Oct 16, 2018 | By Nigel Taylor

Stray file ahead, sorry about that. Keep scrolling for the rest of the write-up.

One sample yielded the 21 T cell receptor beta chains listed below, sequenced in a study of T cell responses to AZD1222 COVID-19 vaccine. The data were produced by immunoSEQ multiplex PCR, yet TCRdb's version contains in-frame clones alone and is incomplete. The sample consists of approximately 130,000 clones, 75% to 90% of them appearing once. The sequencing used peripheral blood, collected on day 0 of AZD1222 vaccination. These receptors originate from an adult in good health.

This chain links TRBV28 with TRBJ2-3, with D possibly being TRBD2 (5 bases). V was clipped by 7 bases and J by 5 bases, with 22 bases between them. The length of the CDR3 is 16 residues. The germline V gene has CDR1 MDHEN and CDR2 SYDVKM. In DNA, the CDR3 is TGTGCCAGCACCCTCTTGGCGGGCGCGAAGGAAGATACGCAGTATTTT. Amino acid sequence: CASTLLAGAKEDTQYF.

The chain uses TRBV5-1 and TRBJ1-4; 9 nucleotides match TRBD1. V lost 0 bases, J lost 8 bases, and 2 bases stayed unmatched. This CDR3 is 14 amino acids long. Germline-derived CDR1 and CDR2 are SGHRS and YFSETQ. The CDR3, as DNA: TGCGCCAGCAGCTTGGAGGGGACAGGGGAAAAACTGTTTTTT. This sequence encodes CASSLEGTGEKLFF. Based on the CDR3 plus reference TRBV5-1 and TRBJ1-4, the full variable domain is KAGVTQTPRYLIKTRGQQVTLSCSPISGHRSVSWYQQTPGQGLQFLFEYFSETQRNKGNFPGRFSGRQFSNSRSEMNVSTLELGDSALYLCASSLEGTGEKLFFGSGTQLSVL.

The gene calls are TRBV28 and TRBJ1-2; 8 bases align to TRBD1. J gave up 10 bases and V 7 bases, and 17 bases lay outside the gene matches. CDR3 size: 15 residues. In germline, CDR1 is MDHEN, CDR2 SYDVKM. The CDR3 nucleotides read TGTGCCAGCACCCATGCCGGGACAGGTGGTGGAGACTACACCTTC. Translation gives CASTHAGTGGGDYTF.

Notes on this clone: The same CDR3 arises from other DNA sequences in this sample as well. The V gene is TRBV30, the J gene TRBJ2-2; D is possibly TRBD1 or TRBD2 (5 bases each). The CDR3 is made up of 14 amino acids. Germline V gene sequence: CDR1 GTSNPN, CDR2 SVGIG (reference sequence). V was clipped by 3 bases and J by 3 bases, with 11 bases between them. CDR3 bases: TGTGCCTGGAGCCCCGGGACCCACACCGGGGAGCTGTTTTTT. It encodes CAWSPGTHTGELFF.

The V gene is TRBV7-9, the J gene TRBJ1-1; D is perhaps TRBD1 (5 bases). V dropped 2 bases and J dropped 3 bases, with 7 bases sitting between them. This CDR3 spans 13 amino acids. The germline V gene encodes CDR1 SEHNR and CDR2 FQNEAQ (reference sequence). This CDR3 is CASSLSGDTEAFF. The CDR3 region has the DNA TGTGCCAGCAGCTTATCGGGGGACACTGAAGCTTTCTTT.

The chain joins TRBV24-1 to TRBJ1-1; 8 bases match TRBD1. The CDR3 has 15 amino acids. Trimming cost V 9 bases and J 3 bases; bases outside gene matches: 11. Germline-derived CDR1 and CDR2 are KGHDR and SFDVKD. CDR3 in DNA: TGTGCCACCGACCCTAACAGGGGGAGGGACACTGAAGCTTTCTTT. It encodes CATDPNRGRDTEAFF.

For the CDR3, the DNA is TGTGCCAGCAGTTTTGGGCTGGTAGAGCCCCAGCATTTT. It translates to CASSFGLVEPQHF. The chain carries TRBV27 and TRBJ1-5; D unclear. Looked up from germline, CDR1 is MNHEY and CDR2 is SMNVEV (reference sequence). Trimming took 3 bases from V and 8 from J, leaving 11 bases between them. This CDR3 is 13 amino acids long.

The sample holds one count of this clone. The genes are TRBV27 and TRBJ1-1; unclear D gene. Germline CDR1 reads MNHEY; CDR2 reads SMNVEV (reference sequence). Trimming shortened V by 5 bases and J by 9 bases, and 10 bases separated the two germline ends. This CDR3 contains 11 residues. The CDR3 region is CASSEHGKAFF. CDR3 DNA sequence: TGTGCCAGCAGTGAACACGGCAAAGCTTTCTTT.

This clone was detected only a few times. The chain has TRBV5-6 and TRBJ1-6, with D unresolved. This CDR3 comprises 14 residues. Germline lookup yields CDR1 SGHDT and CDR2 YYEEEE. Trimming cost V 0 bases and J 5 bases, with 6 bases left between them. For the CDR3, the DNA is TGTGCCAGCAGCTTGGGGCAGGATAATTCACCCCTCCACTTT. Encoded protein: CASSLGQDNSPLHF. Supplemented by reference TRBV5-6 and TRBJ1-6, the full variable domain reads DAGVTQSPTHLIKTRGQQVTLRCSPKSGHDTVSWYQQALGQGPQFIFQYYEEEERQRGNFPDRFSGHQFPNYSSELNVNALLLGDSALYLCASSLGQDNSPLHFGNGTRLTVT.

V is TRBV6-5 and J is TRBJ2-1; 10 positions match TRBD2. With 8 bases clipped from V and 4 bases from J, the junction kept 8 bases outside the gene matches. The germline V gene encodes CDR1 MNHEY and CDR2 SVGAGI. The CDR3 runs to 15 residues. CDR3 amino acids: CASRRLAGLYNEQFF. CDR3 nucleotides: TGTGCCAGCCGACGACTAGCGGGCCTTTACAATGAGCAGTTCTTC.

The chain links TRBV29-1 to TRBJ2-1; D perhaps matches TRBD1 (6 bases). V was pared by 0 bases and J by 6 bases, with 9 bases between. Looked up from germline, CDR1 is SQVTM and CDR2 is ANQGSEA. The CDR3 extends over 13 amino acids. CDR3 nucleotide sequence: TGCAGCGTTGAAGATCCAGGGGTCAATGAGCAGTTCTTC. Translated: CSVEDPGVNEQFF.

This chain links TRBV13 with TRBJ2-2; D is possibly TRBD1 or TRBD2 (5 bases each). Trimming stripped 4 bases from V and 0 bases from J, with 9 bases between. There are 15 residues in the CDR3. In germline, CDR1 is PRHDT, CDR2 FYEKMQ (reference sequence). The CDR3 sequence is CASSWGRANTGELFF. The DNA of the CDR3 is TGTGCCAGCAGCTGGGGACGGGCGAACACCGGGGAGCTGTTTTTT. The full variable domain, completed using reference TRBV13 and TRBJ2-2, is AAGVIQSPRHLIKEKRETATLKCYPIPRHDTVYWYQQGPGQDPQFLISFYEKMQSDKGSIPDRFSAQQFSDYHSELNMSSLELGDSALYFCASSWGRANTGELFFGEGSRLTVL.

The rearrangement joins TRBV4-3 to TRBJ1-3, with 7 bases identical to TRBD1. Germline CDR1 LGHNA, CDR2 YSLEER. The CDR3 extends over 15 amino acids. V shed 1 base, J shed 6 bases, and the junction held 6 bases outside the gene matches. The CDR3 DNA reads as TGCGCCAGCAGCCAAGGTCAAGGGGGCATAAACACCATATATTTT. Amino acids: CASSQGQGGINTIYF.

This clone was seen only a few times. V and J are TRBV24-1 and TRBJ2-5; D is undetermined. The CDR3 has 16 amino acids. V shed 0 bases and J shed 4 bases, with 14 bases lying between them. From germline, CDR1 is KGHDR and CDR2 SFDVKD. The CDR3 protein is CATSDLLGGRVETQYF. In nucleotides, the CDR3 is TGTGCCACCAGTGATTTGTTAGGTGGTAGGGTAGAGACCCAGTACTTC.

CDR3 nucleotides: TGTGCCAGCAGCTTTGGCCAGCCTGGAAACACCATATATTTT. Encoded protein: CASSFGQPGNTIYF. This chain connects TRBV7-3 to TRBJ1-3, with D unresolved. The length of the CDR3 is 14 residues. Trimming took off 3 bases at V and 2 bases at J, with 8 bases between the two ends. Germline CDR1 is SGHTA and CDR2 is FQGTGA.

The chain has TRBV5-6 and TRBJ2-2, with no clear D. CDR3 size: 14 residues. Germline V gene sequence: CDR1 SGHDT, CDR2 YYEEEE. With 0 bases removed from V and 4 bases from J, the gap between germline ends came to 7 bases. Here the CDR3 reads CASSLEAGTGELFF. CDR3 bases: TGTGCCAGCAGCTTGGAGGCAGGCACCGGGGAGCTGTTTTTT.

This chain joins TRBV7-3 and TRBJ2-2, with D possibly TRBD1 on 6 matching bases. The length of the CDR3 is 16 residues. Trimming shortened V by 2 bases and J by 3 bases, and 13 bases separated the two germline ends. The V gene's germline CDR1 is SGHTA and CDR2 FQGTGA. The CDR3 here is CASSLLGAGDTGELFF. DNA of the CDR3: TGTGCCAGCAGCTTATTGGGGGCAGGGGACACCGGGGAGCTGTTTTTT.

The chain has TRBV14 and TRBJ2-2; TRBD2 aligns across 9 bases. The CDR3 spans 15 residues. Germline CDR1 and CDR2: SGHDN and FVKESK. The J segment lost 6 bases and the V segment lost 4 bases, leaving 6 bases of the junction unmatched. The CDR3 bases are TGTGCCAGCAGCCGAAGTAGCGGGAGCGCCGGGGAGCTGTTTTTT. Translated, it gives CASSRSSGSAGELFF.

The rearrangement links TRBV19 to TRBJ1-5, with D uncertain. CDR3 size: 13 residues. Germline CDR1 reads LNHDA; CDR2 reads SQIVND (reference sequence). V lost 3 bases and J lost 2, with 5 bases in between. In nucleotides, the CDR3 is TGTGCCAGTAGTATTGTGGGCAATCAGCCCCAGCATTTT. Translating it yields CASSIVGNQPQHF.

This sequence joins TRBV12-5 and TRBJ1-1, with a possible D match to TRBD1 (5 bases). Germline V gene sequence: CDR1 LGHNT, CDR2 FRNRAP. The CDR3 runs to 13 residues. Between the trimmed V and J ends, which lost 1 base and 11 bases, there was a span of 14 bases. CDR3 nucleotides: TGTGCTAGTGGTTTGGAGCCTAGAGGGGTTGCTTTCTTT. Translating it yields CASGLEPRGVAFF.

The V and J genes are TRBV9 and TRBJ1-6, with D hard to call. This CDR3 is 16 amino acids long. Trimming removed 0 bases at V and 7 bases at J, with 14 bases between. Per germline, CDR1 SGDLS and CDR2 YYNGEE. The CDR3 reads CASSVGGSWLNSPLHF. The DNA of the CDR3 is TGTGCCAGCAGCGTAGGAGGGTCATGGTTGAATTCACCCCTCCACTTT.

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Paris: Though Thierry Colson’s line is still “up-and-coming,” the designer is no rookie to the industry. A former fashion editor and an established stylist, Colson has worked with magazines like Vogue Hommes and Numero, as well as fashion houses like Hermes and Chloe. For S/S 11, Colson designed a collection that crossed French classicism with bohemian romanticism. Separates cut from simple striped shirtings opened the show. Offering a new take on the color-blocked styling trend that has taken over the runways this season, Colson styled stripes of contrasting colors against each other. Preppy tailored silhouettes slowly evolved into softer peasant shapes; a pair of white shirt dresses featuring a wisteria motif marked the show’s midpoint and married the collection’s two aesthetics. Tunics, caftans, and peasant gowns followed, and the shirtings gave way to sheer gauzes and vibrant marigold, fuchsia and eggplant silk shantungs. Tassels ornamented drawstrings and sashes, and golden olive leaf belts were placed high, bringing empire waists to maxi gowns and caftans. The final look, a purple silk tent dress with a sailor collar, summarized the show. Although not revolutionary, the designs were tastefully fresh and concisely executed. Well-edited and wearable, Colson’s collection reflected his business savvy as well as his creative ability.
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